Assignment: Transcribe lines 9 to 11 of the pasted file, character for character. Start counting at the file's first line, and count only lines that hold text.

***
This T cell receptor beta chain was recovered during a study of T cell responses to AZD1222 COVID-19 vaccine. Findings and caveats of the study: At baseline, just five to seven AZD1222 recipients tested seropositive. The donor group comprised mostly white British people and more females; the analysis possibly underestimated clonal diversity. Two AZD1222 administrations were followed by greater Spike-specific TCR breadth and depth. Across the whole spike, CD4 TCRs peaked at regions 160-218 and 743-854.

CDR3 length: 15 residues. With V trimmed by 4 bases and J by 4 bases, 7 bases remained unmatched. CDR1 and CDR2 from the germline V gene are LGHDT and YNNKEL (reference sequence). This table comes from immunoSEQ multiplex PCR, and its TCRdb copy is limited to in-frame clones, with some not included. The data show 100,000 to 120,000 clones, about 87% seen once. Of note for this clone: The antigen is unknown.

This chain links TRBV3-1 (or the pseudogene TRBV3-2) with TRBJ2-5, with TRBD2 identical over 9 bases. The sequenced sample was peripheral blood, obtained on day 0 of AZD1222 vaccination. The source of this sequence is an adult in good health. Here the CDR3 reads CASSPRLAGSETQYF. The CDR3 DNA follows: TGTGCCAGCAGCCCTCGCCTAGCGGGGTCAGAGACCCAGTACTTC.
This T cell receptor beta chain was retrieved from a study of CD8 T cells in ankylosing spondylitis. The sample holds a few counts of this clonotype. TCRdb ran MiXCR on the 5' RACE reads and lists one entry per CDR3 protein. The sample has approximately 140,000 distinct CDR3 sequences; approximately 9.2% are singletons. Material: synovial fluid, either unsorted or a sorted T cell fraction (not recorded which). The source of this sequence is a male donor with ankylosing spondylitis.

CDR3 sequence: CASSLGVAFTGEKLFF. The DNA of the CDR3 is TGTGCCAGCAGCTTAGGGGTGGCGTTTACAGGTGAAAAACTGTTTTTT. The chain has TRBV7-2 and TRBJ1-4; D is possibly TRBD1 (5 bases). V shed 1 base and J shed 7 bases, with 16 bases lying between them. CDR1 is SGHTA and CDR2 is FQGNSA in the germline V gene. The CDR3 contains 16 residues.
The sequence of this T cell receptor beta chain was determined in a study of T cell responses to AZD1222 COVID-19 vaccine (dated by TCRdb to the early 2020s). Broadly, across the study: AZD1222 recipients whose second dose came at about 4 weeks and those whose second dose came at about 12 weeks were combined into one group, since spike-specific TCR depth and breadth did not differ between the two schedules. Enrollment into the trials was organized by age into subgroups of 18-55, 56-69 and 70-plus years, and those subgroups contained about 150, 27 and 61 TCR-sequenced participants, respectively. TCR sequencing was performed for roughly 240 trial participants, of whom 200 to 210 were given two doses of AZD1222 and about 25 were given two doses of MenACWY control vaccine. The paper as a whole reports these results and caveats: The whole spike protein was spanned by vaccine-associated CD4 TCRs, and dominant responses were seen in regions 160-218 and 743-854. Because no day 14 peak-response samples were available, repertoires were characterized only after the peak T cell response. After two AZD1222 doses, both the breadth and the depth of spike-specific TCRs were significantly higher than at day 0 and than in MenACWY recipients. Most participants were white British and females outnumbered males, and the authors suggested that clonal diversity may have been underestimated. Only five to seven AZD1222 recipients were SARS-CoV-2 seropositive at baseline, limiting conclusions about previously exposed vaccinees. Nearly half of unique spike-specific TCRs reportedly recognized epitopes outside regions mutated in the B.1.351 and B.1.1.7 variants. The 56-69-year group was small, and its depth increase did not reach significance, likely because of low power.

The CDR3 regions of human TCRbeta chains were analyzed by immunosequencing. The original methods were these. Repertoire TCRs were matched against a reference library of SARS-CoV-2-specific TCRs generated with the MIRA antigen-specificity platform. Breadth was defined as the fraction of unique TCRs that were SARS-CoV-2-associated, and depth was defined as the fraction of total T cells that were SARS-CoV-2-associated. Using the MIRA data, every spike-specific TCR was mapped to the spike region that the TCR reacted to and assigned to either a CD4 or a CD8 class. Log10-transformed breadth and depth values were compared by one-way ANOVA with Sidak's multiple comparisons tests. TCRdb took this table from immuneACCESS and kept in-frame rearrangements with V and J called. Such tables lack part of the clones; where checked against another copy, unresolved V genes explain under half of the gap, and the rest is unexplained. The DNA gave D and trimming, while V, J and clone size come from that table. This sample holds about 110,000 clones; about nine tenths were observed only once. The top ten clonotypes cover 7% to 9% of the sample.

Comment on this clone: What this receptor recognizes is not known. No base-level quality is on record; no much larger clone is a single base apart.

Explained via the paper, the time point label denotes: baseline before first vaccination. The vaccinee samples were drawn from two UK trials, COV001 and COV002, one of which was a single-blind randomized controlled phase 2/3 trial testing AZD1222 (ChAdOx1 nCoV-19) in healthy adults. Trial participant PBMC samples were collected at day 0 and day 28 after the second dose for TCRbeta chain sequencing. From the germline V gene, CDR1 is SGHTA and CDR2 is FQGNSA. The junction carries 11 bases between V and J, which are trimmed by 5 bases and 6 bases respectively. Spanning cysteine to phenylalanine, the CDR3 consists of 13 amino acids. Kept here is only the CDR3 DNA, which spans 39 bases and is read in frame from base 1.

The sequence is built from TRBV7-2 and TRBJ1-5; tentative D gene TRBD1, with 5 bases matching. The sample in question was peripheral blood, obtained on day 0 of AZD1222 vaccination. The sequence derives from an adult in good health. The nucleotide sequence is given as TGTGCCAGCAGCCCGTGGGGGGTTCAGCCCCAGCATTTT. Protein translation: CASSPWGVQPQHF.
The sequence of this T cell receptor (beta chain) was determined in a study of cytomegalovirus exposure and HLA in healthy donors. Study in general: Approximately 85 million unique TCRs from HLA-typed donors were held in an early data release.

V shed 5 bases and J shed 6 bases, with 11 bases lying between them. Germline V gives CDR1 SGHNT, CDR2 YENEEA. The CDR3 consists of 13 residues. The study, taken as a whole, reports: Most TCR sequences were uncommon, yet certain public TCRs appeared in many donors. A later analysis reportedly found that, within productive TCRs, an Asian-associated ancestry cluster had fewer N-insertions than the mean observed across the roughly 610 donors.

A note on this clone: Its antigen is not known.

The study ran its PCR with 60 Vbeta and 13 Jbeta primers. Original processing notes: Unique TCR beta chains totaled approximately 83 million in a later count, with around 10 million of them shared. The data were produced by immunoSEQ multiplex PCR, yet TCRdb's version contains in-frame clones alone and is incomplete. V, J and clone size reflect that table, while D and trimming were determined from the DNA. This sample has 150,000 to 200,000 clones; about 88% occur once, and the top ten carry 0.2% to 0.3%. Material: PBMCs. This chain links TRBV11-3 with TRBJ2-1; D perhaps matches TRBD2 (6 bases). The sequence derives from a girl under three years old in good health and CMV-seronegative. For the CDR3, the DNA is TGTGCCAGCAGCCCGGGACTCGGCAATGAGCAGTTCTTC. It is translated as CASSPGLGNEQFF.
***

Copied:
Explained via the paper, the time point label denotes: baseline before first vaccination. The vaccinee samples were drawn from two UK trials, COV001 and COV002, one of which was a single-blind randomized controlled phase 2/3 trial testing AZD1222 (ChAdOx1 nCoV-19) in healthy adults. Trial participant PBMC samples were collected at day 0 and day 28 after the second dose for TCRbeta chain sequencing. From the germline V gene, CDR1 is SGHTA and CDR2 is FQGNSA. The junction carries 11 bases between V and J, which are trimmed by 5 bases and 6 bases respectively. Spanning cysteine to phenylalanine, the CDR3 consists of 13 amino acids. Kept here is only the CDR3 DNA, which spans 39 bases and is read in frame from base 1.

The sequence is built from TRBV7-2 and TRBJ1-5; tentative D gene TRBD1, with 5 bases matching. The sample in question was peripheral blood, obtained on day 0 of AZD1222 vaccination. The sequence derives from an adult in good health. The nucleotide sequence is given as TGTGCCAGCAGCCCGTGGGGGGTTCAGCCCCAGCATTTT. Protein translation: CASSPWGVQPQHF.
The sequence of this T cell receptor (beta chain) was determined in a study of cytomegalovirus exposure and HLA in healthy donors. Study in general: Approximately 85 million unique TCRs from HLA-typed donors were held in an early data release.